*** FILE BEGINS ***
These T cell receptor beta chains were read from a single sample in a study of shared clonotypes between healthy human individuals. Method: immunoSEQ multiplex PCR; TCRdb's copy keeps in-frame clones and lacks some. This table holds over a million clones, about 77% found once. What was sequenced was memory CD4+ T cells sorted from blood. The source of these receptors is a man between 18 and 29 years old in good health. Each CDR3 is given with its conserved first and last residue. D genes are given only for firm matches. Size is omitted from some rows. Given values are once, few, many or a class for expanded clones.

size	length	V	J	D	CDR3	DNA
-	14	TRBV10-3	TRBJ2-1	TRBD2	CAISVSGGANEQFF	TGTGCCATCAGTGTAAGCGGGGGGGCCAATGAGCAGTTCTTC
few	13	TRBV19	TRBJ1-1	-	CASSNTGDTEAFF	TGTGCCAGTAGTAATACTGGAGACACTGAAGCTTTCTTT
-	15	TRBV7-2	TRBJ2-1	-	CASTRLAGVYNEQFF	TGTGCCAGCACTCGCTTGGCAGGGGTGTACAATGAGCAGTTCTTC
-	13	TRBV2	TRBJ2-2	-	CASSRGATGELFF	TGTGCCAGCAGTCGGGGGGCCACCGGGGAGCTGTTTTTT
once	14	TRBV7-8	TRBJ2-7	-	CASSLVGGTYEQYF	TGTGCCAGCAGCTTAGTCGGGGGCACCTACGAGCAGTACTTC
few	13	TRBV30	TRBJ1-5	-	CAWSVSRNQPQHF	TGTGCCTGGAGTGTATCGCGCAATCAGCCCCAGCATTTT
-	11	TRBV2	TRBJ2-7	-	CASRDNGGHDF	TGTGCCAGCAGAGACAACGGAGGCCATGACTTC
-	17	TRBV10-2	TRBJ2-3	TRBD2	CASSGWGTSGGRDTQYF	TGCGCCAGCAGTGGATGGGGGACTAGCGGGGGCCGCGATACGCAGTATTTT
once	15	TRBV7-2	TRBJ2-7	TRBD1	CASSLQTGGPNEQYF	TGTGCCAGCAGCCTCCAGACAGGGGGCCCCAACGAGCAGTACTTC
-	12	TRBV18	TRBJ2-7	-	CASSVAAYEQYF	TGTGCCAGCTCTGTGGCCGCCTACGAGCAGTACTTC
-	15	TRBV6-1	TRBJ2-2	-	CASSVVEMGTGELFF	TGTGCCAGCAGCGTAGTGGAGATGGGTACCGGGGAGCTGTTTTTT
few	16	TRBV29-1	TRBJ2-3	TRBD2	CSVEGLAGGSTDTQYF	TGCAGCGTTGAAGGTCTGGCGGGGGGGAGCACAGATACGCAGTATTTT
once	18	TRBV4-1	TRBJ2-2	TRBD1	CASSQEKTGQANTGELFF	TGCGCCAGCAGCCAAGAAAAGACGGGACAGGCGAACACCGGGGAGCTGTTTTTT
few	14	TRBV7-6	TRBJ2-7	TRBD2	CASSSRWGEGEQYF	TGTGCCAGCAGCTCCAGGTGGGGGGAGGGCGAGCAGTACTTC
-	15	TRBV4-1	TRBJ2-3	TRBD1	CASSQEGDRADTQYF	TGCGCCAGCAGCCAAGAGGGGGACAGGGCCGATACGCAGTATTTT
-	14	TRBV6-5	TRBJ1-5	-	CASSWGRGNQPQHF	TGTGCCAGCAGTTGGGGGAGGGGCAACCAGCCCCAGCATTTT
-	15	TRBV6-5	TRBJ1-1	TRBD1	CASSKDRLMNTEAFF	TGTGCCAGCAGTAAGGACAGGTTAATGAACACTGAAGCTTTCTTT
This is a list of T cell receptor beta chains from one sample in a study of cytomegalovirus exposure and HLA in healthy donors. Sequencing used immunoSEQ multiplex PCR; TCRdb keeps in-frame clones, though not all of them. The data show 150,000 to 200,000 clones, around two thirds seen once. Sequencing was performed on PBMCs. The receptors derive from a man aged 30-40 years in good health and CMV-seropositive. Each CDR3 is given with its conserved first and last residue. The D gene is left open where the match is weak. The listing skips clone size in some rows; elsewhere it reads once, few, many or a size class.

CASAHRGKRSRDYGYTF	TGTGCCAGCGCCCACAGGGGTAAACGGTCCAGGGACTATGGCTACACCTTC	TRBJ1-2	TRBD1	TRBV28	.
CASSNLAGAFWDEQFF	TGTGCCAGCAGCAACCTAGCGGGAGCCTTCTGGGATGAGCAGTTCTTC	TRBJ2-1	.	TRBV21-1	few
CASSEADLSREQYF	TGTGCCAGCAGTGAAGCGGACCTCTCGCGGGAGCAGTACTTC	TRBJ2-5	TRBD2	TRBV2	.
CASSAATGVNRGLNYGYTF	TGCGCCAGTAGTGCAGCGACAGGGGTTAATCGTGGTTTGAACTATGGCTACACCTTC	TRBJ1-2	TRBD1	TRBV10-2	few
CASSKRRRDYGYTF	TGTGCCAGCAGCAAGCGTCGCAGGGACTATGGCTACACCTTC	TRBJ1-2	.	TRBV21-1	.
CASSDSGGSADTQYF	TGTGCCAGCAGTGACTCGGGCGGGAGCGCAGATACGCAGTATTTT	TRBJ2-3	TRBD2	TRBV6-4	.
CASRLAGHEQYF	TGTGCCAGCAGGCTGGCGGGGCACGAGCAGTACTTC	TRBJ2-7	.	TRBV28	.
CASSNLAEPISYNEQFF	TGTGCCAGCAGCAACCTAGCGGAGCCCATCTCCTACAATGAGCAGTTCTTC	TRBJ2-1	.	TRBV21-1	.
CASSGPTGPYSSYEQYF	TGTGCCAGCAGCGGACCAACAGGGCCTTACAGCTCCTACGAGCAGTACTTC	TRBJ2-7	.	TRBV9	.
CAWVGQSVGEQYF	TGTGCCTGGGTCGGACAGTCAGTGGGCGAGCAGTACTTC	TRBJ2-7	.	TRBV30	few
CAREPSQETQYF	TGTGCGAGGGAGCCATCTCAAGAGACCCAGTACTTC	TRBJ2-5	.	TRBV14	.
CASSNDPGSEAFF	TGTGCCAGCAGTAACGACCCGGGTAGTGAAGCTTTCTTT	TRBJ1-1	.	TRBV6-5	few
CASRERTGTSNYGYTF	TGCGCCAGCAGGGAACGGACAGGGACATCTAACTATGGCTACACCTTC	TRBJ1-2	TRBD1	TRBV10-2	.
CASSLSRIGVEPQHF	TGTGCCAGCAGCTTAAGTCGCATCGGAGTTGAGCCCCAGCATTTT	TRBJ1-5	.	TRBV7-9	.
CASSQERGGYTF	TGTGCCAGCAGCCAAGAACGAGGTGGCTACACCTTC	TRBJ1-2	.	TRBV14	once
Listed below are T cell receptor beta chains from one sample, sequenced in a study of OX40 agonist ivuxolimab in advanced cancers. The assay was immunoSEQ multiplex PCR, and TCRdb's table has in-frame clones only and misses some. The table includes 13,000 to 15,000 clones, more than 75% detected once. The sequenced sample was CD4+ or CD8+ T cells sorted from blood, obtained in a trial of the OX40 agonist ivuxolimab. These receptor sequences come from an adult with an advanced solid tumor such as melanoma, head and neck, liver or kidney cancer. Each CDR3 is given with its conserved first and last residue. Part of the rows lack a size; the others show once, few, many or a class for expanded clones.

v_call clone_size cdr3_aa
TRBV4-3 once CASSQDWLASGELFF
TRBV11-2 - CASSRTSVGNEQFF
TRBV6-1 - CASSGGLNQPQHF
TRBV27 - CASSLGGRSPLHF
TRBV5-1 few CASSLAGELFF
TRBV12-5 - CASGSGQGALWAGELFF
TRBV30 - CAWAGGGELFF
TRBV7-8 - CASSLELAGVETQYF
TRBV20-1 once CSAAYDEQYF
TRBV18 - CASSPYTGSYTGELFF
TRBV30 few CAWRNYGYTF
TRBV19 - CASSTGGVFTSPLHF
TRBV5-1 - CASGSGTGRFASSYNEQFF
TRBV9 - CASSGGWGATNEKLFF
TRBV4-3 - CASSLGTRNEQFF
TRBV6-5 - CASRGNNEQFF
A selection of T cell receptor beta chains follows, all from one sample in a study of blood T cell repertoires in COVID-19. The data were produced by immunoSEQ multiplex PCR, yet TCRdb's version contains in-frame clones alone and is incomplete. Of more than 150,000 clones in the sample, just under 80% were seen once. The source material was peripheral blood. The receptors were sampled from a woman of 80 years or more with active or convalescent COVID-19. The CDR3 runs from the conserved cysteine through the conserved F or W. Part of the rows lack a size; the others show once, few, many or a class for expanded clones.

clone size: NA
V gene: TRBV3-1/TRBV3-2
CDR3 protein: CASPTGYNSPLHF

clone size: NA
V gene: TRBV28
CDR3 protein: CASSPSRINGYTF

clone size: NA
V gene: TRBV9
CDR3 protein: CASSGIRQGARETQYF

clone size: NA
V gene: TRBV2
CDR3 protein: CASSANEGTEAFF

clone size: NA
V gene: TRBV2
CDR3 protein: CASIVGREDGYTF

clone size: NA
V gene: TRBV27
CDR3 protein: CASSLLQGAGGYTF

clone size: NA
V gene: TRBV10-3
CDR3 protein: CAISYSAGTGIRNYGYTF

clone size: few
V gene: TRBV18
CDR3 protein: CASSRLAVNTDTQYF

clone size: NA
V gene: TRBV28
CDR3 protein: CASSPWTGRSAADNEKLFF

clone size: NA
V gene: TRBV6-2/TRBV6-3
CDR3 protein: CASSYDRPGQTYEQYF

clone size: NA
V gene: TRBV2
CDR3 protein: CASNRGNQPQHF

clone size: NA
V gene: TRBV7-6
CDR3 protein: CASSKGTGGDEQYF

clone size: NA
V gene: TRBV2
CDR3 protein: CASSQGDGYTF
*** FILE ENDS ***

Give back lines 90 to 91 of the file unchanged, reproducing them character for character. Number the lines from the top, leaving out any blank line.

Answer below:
CDR3 protein: CASSKGTGGDEQYF

clone size: NA